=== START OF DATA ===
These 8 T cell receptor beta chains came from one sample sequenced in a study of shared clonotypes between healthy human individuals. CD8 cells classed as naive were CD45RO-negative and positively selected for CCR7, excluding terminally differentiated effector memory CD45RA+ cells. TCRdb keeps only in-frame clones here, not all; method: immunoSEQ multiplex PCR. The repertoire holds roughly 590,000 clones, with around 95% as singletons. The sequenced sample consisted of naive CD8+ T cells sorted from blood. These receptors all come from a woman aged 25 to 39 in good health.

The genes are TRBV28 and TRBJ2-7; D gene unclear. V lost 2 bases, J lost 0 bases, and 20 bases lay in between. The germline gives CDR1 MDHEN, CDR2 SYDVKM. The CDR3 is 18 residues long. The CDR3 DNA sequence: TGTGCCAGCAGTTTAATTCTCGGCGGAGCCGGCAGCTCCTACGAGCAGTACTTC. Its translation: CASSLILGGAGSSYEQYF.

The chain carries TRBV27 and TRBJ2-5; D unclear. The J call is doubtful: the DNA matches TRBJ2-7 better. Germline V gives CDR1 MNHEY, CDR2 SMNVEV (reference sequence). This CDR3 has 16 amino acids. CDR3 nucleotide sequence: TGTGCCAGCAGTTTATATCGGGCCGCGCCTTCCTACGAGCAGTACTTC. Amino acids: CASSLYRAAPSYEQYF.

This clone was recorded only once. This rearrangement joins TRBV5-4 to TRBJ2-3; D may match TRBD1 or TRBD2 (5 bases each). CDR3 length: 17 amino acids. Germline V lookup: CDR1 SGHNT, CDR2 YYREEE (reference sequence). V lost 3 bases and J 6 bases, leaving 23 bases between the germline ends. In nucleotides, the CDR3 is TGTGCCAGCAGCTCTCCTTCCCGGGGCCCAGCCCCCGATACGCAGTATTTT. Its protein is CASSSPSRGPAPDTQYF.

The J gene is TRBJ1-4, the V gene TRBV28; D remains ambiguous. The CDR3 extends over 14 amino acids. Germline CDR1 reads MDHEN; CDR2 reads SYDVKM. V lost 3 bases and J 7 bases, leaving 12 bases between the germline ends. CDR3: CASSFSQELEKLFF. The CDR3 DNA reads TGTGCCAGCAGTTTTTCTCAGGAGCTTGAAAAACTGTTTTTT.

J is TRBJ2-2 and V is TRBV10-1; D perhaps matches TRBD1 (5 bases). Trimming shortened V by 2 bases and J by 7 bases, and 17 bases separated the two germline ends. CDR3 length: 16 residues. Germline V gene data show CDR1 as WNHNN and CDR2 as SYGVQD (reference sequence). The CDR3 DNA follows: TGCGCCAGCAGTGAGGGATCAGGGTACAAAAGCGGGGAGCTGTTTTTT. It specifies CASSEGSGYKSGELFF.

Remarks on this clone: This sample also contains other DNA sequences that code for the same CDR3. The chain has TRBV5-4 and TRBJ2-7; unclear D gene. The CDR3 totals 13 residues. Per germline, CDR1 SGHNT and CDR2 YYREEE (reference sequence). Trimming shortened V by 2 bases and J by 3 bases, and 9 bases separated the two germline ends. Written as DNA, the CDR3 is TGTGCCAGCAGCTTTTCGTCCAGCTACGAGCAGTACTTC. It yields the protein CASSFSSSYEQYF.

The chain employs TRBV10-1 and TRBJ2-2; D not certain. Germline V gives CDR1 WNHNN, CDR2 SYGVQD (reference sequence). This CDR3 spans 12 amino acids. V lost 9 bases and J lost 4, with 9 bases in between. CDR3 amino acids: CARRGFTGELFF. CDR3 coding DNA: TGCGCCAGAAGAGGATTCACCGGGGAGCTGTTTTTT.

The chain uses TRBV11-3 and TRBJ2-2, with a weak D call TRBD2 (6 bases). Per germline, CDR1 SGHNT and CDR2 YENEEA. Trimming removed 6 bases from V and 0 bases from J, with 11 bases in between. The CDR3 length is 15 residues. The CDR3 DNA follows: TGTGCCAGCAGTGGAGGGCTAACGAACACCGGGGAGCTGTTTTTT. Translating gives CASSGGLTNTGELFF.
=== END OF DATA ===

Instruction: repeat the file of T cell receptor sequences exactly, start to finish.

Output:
These 8 T cell receptor beta chains came from one sample sequenced in a study of shared clonotypes between healthy human individuals. CD8 cells classed as naive were CD45RO-negative and positively selected for CCR7, excluding terminally differentiated effector memory CD45RA+ cells. TCRdb keeps only in-frame clones here, not all; method: immunoSEQ multiplex PCR. The repertoire holds roughly 590,000 clones, with around 95% as singletons. The sequenced sample consisted of naive CD8+ T cells sorted from blood. These receptors all come from a woman aged 25 to 39 in good health.

The genes are TRBV28 and TRBJ2-7; D gene unclear. V lost 2 bases, J lost 0 bases, and 20 bases lay in between. The germline gives CDR1 MDHEN, CDR2 SYDVKM. The CDR3 is 18 residues long. The CDR3 DNA sequence: TGTGCCAGCAGTTTAATTCTCGGCGGAGCCGGCAGCTCCTACGAGCAGTACTTC. Its translation: CASSLILGGAGSSYEQYF.

The chain carries TRBV27 and TRBJ2-5; D unclear. The J call is doubtful: the DNA matches TRBJ2-7 better. Germline V gives CDR1 MNHEY, CDR2 SMNVEV (reference sequence). This CDR3 has 16 amino acids. CDR3 nucleotide sequence: TGTGCCAGCAGTTTATATCGGGCCGCGCCTTCCTACGAGCAGTACTTC. Amino acids: CASSLYRAAPSYEQYF.

This clone was recorded only once. This rearrangement joins TRBV5-4 to TRBJ2-3; D may match TRBD1 or TRBD2 (5 bases each). CDR3 length: 17 amino acids. Germline V lookup: CDR1 SGHNT, CDR2 YYREEE (reference sequence). V lost 3 bases and J 6 bases, leaving 23 bases between the germline ends. In nucleotides, the CDR3 is TGTGCCAGCAGCTCTCCTTCCCGGGGCCCAGCCCCCGATACGCAGTATTTT. Its protein is CASSSPSRGPAPDTQYF.

The J gene is TRBJ1-4, the V gene TRBV28; D remains ambiguous. The CDR3 extends over 14 amino acids. Germline CDR1 reads MDHEN; CDR2 reads SYDVKM. V lost 3 bases and J 7 bases, leaving 12 bases between the germline ends. CDR3: CASSFSQELEKLFF. The CDR3 DNA reads TGTGCCAGCAGTTTTTCTCAGGAGCTTGAAAAACTGTTTTTT.

J is TRBJ2-2 and V is TRBV10-1; D perhaps matches TRBD1 (5 bases). Trimming shortened V by 2 bases and J by 7 bases, and 17 bases separated the two germline ends. CDR3 length: 16 residues. Germline V gene data show CDR1 as WNHNN and CDR2 as SYGVQD (reference sequence). The CDR3 DNA follows: TGCGCCAGCAGTGAGGGATCAGGGTACAAAAGCGGGGAGCTGTTTTTT. It specifies CASSEGSGYKSGELFF.

Remarks on this clone: This sample also contains other DNA sequences that code for the same CDR3. The chain has TRBV5-4 and TRBJ2-7; unclear D gene. The CDR3 totals 13 residues. Per germline, CDR1 SGHNT and CDR2 YYREEE (reference sequence). Trimming shortened V by 2 bases and J by 3 bases, and 9 bases separated the two germline ends. Written as DNA, the CDR3 is TGTGCCAGCAGCTTTTCGTCCAGCTACGAGCAGTACTTC. It yields the protein CASSFSSSYEQYF.

The chain employs TRBV10-1 and TRBJ2-2; D not certain. Germline V gives CDR1 WNHNN, CDR2 SYGVQD (reference sequence). This CDR3 spans 12 amino acids. V lost 9 bases and J lost 4, with 9 bases in between. CDR3 amino acids: CARRGFTGELFF. CDR3 coding DNA: TGCGCCAGAAGAGGATTCACCGGGGAGCTGTTTTTT.

The chain uses TRBV11-3 and TRBJ2-2, with a weak D call TRBD2 (6 bases). Per germline, CDR1 SGHNT and CDR2 YENEEA. Trimming removed 6 bases from V and 0 bases from J, with 11 bases in between. The CDR3 length is 15 residues. The CDR3 DNA follows: TGTGCCAGCAGTGGAGGGCTAACGAACACCGGGGAGCTGTTTTTT. Translating gives CASSGGLTNTGELFF.